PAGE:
Jack Starr’s Burning Starr – Stand Your Ground Review

Prior to receiving a promo copy of Stand Your Ground, my exposure to Jack Starr’s Burning Starr was pretty limited. In fact, I knew exactly three things about them:

1 – their namesake guitarist founded long-running American power metallers Virgin Steele way back in the early 1980s, performing on their first two albums, neither of which I’m very familiar with. Starr departed after clashing with singer David DeFeis over the band’s direction, and DeFeis has been at the helm of Virgin Steele ever since.

2 – Burning Starr was responsible for a wonderfully goofy 80s rock “anthem” called “Rock And Roll Is The American Way,” from their 1985 debut, Rock The American Way.

3 – in addition to Burning Starr, vocalist Todd Michael Hall pulls double duty in the latest incarnation of Riot, a.k.a. Riot V.

So finally I’m getting around to checking out this nearly thirty-year-old band, and I gotta say I’m a little disappointed I haven’t found my way here before, although I guess it’s better late than never, right?

Stand Your Ground is Burning Starr’s third record since their return in 2009, after a 20-year hiatus. I clearly can’t speak for this album’s relative quality compared to the other two new-ish ones – or to much of what came before, besides that one gloriously corny tune – but I can speak to the overall quality of Stand Your Ground, which is a surprisingly strong offering, and a damned fun listen, although perhaps not an absolute world smasher.

Stylistically, Stand treads the line between power metal and traditional, squeaky clean and melodic, rife with soaring chorus and dancing guitar leads, and what it may lack in grit, it makes up for in spark and polish. Hall is a damned good singer, even if he isn’t the most distinctive power metal vocalist on the planet, and Starr can certainly play, even if he isn’t exactly the most fiery guitarist around, either. The production is perfectly slick, although not overly so, and the whole of Stand is capably performed.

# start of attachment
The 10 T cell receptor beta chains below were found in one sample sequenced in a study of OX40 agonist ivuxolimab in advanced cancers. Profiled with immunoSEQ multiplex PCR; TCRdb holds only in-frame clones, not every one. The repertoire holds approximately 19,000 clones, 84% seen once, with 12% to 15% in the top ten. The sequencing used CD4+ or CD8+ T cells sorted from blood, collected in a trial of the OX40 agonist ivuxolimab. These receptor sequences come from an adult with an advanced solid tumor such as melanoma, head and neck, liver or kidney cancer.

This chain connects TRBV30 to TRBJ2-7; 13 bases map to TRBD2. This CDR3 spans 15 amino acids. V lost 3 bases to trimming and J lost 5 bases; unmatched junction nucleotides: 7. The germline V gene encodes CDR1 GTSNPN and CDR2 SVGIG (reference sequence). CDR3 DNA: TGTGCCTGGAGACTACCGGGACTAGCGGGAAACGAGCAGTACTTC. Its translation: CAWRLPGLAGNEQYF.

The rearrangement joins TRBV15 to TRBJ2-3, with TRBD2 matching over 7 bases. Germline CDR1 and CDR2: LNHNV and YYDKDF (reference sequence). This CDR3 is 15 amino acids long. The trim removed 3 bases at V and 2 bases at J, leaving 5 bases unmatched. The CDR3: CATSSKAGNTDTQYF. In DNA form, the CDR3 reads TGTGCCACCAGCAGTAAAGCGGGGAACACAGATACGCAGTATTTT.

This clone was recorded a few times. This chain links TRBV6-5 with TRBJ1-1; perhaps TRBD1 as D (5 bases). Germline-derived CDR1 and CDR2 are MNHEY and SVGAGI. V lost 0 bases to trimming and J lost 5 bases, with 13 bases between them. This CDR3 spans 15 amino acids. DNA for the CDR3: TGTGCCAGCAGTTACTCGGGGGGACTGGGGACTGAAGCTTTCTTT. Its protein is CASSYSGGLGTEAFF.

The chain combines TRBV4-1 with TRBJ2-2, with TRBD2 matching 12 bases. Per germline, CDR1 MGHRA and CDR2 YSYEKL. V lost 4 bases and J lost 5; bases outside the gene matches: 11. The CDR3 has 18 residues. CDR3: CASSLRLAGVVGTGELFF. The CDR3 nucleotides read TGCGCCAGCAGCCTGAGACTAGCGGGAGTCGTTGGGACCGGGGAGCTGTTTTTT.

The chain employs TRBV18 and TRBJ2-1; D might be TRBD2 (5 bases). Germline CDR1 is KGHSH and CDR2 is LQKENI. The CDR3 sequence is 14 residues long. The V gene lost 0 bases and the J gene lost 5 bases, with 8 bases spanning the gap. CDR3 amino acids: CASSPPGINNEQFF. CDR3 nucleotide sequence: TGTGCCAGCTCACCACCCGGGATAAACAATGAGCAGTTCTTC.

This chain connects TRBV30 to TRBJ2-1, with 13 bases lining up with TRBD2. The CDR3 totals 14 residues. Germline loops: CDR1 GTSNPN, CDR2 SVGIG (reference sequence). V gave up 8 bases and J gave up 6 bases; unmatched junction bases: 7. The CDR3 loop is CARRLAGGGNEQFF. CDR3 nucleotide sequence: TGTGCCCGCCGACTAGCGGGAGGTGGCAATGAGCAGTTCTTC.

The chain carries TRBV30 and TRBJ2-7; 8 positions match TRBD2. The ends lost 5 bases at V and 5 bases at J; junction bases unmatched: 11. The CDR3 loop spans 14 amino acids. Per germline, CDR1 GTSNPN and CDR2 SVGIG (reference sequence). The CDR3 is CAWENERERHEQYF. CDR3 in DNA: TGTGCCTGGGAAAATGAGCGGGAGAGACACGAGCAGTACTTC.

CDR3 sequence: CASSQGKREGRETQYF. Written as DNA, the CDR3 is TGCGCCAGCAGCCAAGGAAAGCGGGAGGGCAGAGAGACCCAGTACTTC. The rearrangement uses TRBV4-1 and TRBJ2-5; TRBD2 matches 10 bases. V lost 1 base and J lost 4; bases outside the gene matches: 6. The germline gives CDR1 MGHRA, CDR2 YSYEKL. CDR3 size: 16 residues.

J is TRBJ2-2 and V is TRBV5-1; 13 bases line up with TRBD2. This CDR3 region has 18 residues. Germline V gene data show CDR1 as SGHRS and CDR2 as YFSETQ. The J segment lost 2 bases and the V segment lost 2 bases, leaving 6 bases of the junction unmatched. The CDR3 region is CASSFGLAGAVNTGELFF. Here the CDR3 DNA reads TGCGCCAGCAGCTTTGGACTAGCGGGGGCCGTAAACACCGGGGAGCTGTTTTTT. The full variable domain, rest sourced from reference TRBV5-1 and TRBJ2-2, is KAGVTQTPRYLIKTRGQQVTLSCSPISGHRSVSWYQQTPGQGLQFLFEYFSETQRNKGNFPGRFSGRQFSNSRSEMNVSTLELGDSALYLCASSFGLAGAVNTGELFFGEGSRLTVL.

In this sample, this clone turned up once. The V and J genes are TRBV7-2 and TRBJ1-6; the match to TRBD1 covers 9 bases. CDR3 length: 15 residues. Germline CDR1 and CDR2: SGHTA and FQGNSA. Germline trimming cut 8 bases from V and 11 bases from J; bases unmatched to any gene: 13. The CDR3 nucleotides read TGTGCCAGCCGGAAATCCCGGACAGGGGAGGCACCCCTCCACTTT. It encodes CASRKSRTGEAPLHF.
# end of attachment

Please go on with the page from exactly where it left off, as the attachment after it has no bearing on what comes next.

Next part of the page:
What that really means is that it comes down to the songs, and here’s the verdict: If the swords-and-sorcery album art didn’t clue you in, basically what we have here is a polished take on epic metal, with a hard rock bent, sort of akin to Hall’s other gig in Riot. And like that last Riot album, Stand Your Ground is a very good record, but not a great one. Songs like “Hero” or “The Enemy” or “Escape From The Night” or “The Sky Is Falling”: These are all very good trad metal songs, albeit none are absolutely year-end-list killer. “Destiny” treads oddly close to Stryper territory, in the good way, while “The Enemy” treads pretty close to those Christian bees in lyrical content, to no detriment. The Maiden-y guitars on the epic-length title track are among Starr’s most memorable moments on hand, although that one could stand a little trimming on the very tail-end, the slower part that drags on about twice as long as it should.

The only real negative is the one ballad-y tune, the pretty lame “Worlds Apart,” and beyond that there’s nothing really wrong with any of Stand Your Ground, except maybe the running time is a bit long, but that’s an extremely nitpicky concern (especially for a band that took two decades off). It doesn’t quite achieve absolute dominance, largely because I prefer a bit more grit in my power, but it’s very much a fun record from a band that I’d heretofore overlooked, but shall overlook no more.

Thirty-something years and the Starr is still burning – I suppose that counts for something, so if power-trad’s your thing, perhaps, like me, you need to catch up on your Starr-gazing…

Posted by Andrew Edmunds

Last Rites Co-Owner; Senior Editor; born in the cemetery, under the sign of the MOOOOOOON...

  1. The artwork, by master Ken Kelly, is the same of Thaurorod’s Upon Haunted Battlefields…

    Reply

    1. Interesting. I do not know that album, but I will check it out. Thanks!

      Reply

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